Quick aside: just received Booklife from my wife this morning. I’m only a score of pages in, but I’m thoroughly enjoying it.

  12. jeff vandermeer says:

    Yes, there is subconscious and conscious use of technique. I don’t think about these things consciously when doing the rough draft. But after finishing a rough draft, I look at it with an eye toward drawing out certain elements, de-emphasizing others, etc., and then a mix of assimilated, subconscious and conscious use of techique comes to the fore. I do a lot of revision and rewriting after the rough draft to get it where I want it. If the text doesn’t change a lot after the rough draft I am suspicious, usually. The great writers I have studied often have a talent for reimagining from their drafts, a knack for editing that is as organic as the original process of creation, and as importantly *they know what effects they are going for*. It’s in the synergy between the subconscious and conscious decisions that interesting, wonderful fiction gets written and revised.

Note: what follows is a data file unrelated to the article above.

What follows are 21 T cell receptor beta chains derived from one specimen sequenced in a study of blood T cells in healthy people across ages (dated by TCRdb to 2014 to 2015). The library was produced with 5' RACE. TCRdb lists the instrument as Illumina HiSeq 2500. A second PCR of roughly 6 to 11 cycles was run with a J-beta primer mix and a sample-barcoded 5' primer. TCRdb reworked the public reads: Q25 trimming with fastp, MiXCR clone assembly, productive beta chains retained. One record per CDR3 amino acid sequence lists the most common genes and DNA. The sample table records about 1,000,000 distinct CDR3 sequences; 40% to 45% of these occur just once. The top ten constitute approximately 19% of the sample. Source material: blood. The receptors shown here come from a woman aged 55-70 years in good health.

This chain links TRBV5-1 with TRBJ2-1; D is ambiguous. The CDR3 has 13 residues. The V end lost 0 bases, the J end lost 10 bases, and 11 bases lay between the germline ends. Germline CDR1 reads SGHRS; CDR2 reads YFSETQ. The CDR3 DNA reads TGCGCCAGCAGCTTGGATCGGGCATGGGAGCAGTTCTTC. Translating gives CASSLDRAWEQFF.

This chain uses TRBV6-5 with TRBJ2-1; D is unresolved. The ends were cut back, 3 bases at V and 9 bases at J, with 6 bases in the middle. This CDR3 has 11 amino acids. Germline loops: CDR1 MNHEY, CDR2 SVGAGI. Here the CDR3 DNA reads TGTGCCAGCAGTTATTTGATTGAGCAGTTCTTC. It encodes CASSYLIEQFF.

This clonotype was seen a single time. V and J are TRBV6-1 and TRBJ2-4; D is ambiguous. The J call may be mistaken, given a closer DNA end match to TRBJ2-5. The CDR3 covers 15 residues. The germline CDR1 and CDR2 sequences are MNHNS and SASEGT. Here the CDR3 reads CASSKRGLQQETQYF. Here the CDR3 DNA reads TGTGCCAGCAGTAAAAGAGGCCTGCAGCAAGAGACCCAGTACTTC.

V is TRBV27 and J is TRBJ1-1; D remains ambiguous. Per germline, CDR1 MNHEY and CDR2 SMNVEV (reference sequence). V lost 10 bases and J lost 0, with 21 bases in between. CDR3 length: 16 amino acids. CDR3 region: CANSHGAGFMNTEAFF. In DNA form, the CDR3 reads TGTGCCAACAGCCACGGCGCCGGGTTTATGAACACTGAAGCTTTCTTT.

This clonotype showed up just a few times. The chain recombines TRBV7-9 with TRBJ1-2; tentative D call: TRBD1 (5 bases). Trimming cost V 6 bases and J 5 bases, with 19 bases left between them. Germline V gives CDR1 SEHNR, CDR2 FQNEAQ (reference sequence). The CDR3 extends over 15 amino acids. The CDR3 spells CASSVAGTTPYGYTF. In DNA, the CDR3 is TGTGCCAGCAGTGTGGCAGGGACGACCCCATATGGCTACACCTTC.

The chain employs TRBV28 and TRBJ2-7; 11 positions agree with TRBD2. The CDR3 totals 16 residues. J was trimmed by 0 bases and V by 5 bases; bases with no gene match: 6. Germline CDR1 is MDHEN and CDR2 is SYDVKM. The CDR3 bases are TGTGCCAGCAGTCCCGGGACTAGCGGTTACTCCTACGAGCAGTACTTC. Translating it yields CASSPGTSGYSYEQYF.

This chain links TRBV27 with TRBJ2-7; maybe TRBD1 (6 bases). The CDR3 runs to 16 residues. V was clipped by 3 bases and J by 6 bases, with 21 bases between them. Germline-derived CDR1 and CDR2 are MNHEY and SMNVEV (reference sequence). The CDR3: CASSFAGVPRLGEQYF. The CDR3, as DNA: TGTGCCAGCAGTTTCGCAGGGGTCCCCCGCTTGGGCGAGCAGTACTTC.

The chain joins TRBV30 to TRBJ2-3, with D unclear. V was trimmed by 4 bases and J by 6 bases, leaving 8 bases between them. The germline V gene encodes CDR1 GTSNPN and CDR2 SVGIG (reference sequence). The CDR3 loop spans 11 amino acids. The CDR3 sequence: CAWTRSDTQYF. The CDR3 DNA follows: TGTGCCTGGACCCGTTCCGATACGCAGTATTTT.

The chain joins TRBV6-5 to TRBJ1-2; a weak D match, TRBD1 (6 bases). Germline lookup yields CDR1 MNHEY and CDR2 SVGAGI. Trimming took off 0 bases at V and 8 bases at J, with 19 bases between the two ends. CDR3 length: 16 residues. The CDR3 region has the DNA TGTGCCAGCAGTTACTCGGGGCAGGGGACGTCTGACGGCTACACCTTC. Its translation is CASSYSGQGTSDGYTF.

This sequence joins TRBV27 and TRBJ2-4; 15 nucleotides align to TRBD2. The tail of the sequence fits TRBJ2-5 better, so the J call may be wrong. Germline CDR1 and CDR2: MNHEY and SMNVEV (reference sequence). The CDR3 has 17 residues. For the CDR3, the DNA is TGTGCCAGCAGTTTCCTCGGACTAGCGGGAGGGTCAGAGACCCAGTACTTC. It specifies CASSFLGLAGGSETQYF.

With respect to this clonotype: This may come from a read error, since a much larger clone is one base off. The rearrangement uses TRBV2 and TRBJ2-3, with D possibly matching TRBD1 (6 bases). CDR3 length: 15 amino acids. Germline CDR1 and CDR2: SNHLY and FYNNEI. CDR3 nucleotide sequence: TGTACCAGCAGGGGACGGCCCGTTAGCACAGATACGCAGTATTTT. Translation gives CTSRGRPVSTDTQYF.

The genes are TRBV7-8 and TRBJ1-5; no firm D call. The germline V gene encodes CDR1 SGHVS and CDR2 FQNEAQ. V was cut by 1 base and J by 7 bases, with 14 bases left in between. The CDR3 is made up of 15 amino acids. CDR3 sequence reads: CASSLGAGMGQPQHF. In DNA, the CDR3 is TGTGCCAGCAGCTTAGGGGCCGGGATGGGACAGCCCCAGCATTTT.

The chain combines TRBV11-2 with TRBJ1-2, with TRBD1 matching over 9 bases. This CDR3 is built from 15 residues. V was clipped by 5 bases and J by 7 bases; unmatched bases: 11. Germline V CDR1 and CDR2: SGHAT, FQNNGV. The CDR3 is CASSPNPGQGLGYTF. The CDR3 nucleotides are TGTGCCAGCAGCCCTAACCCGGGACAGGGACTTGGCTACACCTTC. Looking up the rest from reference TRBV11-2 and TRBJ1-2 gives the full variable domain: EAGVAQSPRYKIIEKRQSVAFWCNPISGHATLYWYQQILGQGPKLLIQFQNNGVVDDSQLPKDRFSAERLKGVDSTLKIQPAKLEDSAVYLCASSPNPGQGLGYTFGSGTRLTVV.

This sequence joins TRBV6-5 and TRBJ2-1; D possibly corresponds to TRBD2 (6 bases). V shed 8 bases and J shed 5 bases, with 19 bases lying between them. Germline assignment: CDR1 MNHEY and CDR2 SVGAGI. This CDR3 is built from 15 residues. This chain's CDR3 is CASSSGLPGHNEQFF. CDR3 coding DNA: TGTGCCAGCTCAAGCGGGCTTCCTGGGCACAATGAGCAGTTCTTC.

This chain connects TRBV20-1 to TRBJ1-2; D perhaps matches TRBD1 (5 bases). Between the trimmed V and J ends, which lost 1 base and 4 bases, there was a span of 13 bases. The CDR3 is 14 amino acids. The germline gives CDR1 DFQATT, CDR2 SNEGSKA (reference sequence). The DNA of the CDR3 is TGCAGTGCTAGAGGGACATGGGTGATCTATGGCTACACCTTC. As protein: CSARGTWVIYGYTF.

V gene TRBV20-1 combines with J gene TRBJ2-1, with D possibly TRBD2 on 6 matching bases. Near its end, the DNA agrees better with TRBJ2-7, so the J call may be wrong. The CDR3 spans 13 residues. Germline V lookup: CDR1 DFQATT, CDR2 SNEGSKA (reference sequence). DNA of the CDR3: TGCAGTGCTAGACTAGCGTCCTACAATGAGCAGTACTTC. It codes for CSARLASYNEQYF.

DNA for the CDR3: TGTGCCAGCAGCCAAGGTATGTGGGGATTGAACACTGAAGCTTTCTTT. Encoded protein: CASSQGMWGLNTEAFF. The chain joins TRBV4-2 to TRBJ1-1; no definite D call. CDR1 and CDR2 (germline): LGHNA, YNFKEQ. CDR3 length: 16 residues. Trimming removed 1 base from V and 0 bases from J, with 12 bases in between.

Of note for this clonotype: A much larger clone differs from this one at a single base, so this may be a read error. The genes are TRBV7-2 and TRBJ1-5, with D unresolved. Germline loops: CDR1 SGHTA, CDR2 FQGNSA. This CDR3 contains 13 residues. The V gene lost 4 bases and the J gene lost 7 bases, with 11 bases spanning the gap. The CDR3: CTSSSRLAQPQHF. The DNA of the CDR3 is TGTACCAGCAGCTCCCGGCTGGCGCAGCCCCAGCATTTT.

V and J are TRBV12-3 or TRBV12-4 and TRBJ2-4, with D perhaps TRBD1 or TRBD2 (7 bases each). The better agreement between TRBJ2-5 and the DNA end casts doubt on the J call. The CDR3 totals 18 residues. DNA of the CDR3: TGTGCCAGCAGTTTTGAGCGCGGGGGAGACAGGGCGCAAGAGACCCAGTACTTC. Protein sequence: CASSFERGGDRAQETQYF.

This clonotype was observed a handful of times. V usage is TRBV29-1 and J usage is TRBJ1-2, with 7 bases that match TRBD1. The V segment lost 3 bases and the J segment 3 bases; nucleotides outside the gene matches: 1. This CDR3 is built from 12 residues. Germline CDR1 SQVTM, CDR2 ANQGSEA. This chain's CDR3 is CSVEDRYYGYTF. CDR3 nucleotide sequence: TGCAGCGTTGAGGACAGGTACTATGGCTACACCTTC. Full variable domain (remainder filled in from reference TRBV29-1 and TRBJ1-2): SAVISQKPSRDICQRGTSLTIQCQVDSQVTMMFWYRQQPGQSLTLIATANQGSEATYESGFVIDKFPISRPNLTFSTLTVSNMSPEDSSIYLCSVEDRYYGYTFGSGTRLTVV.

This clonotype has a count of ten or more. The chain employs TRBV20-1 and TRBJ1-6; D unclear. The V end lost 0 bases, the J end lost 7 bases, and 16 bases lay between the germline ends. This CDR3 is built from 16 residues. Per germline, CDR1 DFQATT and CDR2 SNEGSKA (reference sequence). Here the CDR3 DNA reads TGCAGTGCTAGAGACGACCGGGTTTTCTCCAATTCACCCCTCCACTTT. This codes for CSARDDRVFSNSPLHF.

13. That blank page worked and coming across it was immediately personal.
    Years ago I used to hang out at a local diner, eventually acquired a ‘regular’ booth – which had a painting by a local artist hanging over it. The painting showed a farmhouse in the background (uphill) and a barn in the foreground (left) with a 1/4 opened door, showing a black interior.
    One day I remarked to my waitress that I really liked the painting. She asked what in particular about it. I pointed to the partially opened barn door and said “you can’t hear the screams”.

    The moment I hit that blank page, I flashed on the above memory.

    So far as film goes – the scene from B.D. you mentioned was quite visceral, highlighted very much by the fairly decent portrayal of the general noise and confusion of war elsewhere in the film – but I don’t think it was an original moment. The first earlier example that pops into mind is the Wizard of Oz. Not only do we get color, but we get a moment of silence following the howling winds.

    I thought your technique in Finch was excellent, but in general I MISS those slow, pastoral transitions that “modern readers” seem to get stuck on. I think the written word should inform film (it would be nice if it were to ever really happen) and never the other way around. (Oh for the days of sex scenes displayed as fireworks out an open window…or slasher attacks as ink running down a drain…)